Humane fish hooks are a vital piece of gear. This article will not address fishing hooks 101, but the importance of using those that greatly minimize the chances of hurting fish. A hook wound could seem minor to the fisher but it can badly damage the eye, gills, and internal organs. This can end up being fatal.
Humane fishing hooks are those that have been designed to release fish quickly, easily, and humanely without harming them. They exist in different types. Most fishers use small aesthetic barbs that can numb the mouths of fish to slightly ease the pain.
Manufacturers are now designing hooks that can dissolve in water after a few days. If the hook remains in after the line breaks, fish won’t have to go through slow and painful deaths. Before the Covid19 pandemic that struck the whole world, fishing efforts had dramatically increased. The forecasts too were promising in the industry.
Managers of fisheries use traditional regulations and state rules to control fish harvests and protect stocks. Apart from maximum and minimum sizes, bag limits, closed areas, and seasons, some have regulations on the types of hooks to use.
Overall, the fate of fish caught on hooks and lines that are later released into the water is greatly dependent on the dexterity and expertise of the fisherman/woman. If all fishers practiced sustainable and honestly often intuitive and straightforward techniques that would largely increase the survival rates of fish that has been caught and released back into the water.
Why Some Hooks are a Cause of Death in Fish
While fish can die for various reasons, the commonest is psychological stress from struggling during capture and the injuries resulting from the hook. Fish that intensely struggle for long during capturing are very stressed and exhausted because of lactic acid accumulation in excessive amounts in the blood and muscles.
This severe exhaustion will cause muscle failure, physiological imbalance, or death. Hence, use the right tackle and hooks, land the fish very fast, take a few shots for your gallery, and if possible, you should leave it in the water as you release it. The fish will need plenty of oxygen for recovery.
If you hook a fish deeper in its gut or throat, cut your leader near the hook. Leave the hook inside the fish as any prolonged attempts to remove it will do harm it more. Fish can reject, expel, or encapsulate the hooks you cut at the leader and leave inside them.
Through encapsulation, the healing process in fish will cause the hook to get a covering of acellular tissue or calcified material. Bronze and steel hooks are not as toxic and will be rejected or can dissolve faster than cadmium plated, nickel-plated, or stainless steel hooks.
Humane Fish Hooks to go for
Circle and barbless hooks are recommended for reducing injuries and the mortality of caught and released fish. Barbless hooks are known for reducing handling stress and tissue damage as they can be easily and quickly removed. They were a popular thing for trout fisheries, freshwater fishermen/women but saltwater lovers are considering it more.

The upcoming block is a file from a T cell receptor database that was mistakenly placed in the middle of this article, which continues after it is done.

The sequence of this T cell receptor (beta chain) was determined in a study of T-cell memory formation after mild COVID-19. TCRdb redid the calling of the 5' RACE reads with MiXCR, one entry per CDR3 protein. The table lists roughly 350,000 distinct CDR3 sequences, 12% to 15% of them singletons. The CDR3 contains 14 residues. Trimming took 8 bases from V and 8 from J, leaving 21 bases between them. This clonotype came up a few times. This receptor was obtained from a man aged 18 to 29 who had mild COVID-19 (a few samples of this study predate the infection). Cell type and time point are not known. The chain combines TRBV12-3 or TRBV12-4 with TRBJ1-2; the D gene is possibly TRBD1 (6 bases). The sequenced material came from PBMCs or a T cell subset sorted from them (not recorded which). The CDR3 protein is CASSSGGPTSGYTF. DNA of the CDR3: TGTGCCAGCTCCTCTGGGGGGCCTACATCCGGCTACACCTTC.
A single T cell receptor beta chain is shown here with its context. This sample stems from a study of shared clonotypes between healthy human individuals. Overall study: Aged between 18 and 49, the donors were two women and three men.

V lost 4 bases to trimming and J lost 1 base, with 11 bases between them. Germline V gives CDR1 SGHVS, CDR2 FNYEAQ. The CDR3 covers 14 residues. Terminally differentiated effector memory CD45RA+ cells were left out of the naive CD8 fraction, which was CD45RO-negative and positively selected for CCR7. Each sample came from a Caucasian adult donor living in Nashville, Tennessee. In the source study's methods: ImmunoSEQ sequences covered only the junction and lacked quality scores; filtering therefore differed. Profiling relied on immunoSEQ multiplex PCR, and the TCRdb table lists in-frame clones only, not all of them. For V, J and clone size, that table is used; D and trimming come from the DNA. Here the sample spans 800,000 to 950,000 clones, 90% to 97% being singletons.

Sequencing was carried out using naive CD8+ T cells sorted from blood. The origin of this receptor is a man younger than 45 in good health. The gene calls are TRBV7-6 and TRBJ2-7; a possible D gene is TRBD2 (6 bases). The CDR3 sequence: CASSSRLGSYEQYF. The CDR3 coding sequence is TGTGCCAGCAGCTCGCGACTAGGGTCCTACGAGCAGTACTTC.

If you don’t have any barbless hooks with you, use a pair of pliers to remove or crimp barbs from your regular hooks.
Circle hooks are compared to J hooks which are a regular type of hook. Circle hooks showed higher results in lowering hooking mortality rates in all fisheries except the flounder and flatfish fishery. However, they are tedious if you haven’t mastered how to use them. Especially if you are using live bait. Non-offset circle hooks have proven to be more reliable.
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Is it Possible to Fish without Hurting the Fish?
No fisherman or researcher knows this unless more is done to come up with the safest method to fish without causing any harm to fish. However, the fisher can practice some intuitive techniques and dexterity to ensure that they minimize the chances of harming fish. Apart from choosing the right tackle, going for barbless hooks and non-offset circle hooks will play a major role here.
Be careful not to play the fish for a long time as it reduces its chances of survival. Land that guy very fast and place him back into the water gently with the right side facing up. Wiggle it slowly back and forth and wait until it can swim off. Avoid tossing it back hoping it recovers.
Keep them in water always. If you have to take them out, it should be for the shortest time possible. Exposing the gills out to air for a long time is more detrimental than the damage caused by hooks. Whether you are planning to keep or release the fish, use barbless hooks are they cause slightly less pain.
Humane Fish Hooks – Conclusion
Using humane fish hooks isn’t only for catch and release. In case of line breakage, the fish will have higher chances of removing the humane hook and live as before. Removing these hooks consumes less time. Unhooking fish caught with barbless or circle hooks is gentler as nothing can get stuck or cut you or the fish.
Remember, the quicker you release a fish, the higher its recovery and survival chances. Some fish species can be uncooperative. Using humane hooks makes removal easier. Most fisheries have banned the use of barbed hooks because of their negative environmental impact.
Humane fish hooks are also for the fisherman’s safety. It is easy to remove a barbless hook if it gets stuck in your hand. You could also catch the next fisher with the hook accidentally. However, you might not care as much as you would if it was a barbed one. Care for them because fish too feel pain and make sure to make humane fish hooks part of your tackle box!